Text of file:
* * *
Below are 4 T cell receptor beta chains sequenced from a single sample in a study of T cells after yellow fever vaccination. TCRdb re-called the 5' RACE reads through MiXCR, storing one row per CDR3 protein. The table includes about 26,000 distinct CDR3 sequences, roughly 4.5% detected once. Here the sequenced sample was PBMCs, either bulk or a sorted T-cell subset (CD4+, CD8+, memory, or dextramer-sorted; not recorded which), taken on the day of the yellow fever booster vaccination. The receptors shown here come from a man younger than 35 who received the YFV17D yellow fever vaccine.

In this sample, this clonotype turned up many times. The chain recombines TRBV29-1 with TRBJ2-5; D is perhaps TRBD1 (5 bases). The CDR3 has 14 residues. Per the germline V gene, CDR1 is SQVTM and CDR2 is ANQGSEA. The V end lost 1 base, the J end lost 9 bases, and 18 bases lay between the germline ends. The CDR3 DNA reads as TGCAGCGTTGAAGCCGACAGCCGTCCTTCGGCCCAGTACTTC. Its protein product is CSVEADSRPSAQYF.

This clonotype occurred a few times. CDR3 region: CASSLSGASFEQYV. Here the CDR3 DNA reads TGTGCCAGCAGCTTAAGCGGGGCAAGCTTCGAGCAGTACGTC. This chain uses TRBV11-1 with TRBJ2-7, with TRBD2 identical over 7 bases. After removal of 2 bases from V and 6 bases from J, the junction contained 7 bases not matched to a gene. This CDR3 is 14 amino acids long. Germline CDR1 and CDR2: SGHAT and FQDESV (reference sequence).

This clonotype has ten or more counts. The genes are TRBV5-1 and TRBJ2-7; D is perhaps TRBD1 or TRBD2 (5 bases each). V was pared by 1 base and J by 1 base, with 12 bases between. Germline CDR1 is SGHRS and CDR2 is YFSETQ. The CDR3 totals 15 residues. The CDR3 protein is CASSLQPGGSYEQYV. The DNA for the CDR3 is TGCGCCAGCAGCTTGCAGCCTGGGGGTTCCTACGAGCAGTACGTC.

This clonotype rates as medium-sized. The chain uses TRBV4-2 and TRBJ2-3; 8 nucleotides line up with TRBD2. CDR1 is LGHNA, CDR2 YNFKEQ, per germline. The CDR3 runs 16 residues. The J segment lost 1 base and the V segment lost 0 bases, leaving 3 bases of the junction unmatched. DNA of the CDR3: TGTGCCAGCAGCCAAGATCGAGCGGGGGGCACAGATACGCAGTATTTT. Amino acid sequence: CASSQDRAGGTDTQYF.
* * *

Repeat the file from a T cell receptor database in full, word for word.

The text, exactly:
Below are 4 T cell receptor beta chains sequenced from a single sample in a study of T cells after yellow fever vaccination. TCRdb re-called the 5' RACE reads through MiXCR, storing one row per CDR3 protein. The table includes about 26,000 distinct CDR3 sequences, roughly 4.5% detected once. Here the sequenced sample was PBMCs, either bulk or a sorted T-cell subset (CD4+, CD8+, memory, or dextramer-sorted; not recorded which), taken on the day of the yellow fever booster vaccination. The receptors shown here come from a man younger than 35 who received the YFV17D yellow fever vaccine.

In this sample, this clonotype turned up many times. The chain recombines TRBV29-1 with TRBJ2-5; D is perhaps TRBD1 (5 bases). The CDR3 has 14 residues. Per the germline V gene, CDR1 is SQVTM and CDR2 is ANQGSEA. The V end lost 1 base, the J end lost 9 bases, and 18 bases lay between the germline ends. The CDR3 DNA reads as TGCAGCGTTGAAGCCGACAGCCGTCCTTCGGCCCAGTACTTC. Its protein product is CSVEADSRPSAQYF.

This clonotype occurred a few times. CDR3 region: CASSLSGASFEQYV. Here the CDR3 DNA reads TGTGCCAGCAGCTTAAGCGGGGCAAGCTTCGAGCAGTACGTC. This chain uses TRBV11-1 with TRBJ2-7, with TRBD2 identical over 7 bases. After removal of 2 bases from V and 6 bases from J, the junction contained 7 bases not matched to a gene. This CDR3 is 14 amino acids long. Germline CDR1 and CDR2: SGHAT and FQDESV (reference sequence).

This clonotype has ten or more counts. The genes are TRBV5-1 and TRBJ2-7; D is perhaps TRBD1 or TRBD2 (5 bases each). V was pared by 1 base and J by 1 base, with 12 bases between. Germline CDR1 is SGHRS and CDR2 is YFSETQ. The CDR3 totals 15 residues. The CDR3 protein is CASSLQPGGSYEQYV. The DNA for the CDR3 is TGCGCCAGCAGCTTGCAGCCTGGGGGTTCCTACGAGCAGTACGTC.

This clonotype rates as medium-sized. The chain uses TRBV4-2 and TRBJ2-3; 8 nucleotides line up with TRBD2. CDR1 is LGHNA, CDR2 YNFKEQ, per germline. The CDR3 runs 16 residues. The J segment lost 1 base and the V segment lost 0 bases, leaving 3 bases of the junction unmatched. DNA of the CDR3: TGTGCCAGCAGCCAAGATCGAGCGGGGGGCACAGATACGCAGTATTTT. Amino acid sequence: CASSQDRAGGTDTQYF.